Danish Companies Repay Debt, Delay Investing as Crisis Persists

Danish companies are repaying debt and shoring up capital instead of investing in new equipment and jobs as access to credit tightens amid the economic crisis, the Confederation of Danish Industry said.

Companies have reduced short-term bank debt by about 160 billion kroner ($26 billion) since a 2008 peak, the Copenhagen- based industry organization said today in an analysis on its website. Companies have cut long-term debt by 50 billion kroner to about 2008 levels, DI said.

Bank loans have become more expensive and difficult to get, according to the association. Some companies with collateral have turned to mortgage loans yet that market can’t compensate for the drop in bank lending, since not all businesses have assets that can be tapped, DI said.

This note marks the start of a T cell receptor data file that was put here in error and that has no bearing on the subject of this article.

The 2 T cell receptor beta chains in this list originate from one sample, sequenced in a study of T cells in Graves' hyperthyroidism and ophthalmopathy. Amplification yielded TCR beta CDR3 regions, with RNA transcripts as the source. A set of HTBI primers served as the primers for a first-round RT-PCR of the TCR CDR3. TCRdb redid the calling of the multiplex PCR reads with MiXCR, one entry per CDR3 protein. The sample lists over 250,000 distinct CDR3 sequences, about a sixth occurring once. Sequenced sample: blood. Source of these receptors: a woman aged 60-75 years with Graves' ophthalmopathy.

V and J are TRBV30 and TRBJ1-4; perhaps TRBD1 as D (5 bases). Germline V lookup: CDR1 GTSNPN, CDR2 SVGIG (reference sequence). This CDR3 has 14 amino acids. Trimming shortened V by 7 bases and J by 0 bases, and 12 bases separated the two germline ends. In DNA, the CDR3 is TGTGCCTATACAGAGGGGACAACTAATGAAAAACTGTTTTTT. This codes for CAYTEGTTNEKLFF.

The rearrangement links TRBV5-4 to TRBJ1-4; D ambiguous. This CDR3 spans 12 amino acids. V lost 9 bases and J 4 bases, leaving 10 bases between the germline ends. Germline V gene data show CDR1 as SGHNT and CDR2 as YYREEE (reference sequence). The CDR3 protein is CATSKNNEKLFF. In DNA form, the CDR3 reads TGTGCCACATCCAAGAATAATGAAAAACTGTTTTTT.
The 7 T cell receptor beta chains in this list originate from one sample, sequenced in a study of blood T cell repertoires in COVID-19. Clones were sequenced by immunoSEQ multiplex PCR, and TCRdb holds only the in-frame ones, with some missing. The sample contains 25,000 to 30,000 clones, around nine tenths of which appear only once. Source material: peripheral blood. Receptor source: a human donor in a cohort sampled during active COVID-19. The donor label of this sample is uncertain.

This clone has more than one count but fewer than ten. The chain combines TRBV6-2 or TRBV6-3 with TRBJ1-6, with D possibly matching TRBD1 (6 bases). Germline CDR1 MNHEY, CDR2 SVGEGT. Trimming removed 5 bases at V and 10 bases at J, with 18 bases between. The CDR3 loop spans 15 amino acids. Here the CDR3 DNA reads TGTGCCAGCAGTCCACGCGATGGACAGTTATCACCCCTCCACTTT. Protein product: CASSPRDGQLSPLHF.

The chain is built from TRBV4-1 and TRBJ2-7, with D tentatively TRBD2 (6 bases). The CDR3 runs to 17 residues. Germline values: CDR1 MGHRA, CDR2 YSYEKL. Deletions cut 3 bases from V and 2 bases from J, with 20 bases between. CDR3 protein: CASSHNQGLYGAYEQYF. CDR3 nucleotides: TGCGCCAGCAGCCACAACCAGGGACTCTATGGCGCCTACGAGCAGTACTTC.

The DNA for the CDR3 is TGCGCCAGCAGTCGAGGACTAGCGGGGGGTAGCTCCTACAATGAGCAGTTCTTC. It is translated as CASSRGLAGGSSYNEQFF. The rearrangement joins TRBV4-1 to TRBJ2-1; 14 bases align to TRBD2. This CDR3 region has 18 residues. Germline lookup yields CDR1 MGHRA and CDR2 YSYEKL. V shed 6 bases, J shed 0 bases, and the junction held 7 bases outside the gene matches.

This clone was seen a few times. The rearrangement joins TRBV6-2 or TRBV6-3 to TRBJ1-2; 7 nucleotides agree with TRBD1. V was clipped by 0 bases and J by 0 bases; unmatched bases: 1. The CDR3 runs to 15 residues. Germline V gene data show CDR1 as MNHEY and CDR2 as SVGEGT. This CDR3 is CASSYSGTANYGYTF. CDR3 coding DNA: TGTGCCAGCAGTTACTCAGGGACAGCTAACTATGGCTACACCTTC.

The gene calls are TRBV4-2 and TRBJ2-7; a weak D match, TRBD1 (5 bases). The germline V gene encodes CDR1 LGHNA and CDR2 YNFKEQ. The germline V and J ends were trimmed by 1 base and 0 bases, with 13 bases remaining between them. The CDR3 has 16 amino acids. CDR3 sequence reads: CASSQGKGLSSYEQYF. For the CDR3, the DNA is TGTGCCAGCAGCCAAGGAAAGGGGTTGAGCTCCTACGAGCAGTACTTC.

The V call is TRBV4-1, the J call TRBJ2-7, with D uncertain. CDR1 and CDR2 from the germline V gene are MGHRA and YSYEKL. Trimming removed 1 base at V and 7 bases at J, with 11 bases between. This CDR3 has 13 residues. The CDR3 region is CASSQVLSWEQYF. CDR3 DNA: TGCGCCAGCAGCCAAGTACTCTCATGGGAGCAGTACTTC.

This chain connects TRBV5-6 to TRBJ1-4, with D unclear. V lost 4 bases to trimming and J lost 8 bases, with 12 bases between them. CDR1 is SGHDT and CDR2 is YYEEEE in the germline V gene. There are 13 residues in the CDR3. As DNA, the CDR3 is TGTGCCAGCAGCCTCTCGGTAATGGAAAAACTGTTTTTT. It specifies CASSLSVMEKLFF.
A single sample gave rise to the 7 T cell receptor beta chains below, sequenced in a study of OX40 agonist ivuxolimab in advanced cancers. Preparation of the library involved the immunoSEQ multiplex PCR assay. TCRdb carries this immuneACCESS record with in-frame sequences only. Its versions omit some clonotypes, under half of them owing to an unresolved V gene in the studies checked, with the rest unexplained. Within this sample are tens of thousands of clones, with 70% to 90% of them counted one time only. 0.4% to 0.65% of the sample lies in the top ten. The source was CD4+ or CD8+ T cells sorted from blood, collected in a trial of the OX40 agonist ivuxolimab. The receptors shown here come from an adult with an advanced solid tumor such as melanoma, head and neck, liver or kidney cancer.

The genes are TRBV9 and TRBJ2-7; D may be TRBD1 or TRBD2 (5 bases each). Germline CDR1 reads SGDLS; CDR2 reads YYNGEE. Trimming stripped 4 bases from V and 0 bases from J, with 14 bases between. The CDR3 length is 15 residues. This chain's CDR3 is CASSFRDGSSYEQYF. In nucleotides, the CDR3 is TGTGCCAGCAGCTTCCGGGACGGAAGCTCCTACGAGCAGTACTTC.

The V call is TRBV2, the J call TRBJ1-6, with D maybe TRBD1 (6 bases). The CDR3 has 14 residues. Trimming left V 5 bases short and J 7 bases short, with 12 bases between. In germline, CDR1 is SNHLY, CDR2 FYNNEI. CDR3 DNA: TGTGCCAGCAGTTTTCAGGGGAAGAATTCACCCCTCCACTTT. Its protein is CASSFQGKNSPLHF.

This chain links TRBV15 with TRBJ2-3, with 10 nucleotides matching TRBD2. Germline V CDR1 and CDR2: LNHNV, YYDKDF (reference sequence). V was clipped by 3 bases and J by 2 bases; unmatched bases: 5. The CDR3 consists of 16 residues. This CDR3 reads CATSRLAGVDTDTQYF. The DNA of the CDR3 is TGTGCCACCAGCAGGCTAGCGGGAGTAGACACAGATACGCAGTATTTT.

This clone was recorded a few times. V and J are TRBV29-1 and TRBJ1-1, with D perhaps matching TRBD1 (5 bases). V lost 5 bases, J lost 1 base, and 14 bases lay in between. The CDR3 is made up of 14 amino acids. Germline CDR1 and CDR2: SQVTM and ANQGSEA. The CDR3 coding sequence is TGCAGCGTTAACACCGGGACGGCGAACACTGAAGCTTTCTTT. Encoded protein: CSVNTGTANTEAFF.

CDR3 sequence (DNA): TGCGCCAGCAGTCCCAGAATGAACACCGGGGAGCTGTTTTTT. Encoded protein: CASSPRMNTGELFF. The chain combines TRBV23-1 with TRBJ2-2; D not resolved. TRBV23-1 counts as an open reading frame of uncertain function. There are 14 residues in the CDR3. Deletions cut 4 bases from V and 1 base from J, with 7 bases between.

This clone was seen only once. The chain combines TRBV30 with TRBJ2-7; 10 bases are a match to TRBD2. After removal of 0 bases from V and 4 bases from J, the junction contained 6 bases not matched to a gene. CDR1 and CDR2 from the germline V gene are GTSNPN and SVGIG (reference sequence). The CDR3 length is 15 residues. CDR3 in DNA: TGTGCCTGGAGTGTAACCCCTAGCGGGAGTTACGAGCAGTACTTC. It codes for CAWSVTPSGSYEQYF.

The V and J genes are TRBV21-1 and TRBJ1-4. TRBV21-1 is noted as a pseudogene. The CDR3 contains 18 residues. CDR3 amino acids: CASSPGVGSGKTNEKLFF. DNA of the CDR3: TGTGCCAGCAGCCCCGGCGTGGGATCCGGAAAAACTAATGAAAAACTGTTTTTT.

“Financing and access to capital are critical for a businesses to develop and create new jobs,” Maria Pedersen, economic consultant at DI, said in a statement. “Many companies have had - and still have - difficulties getting funding to operate and to develop their businesses.”

To contact the reporter on this story: Frances Schwartzkopff in Copenhagen at fschwartzko1@bloomberg.net

To contact the editor responsible for this story: Tasneem Brogger at tbrogger@bloomberg.net

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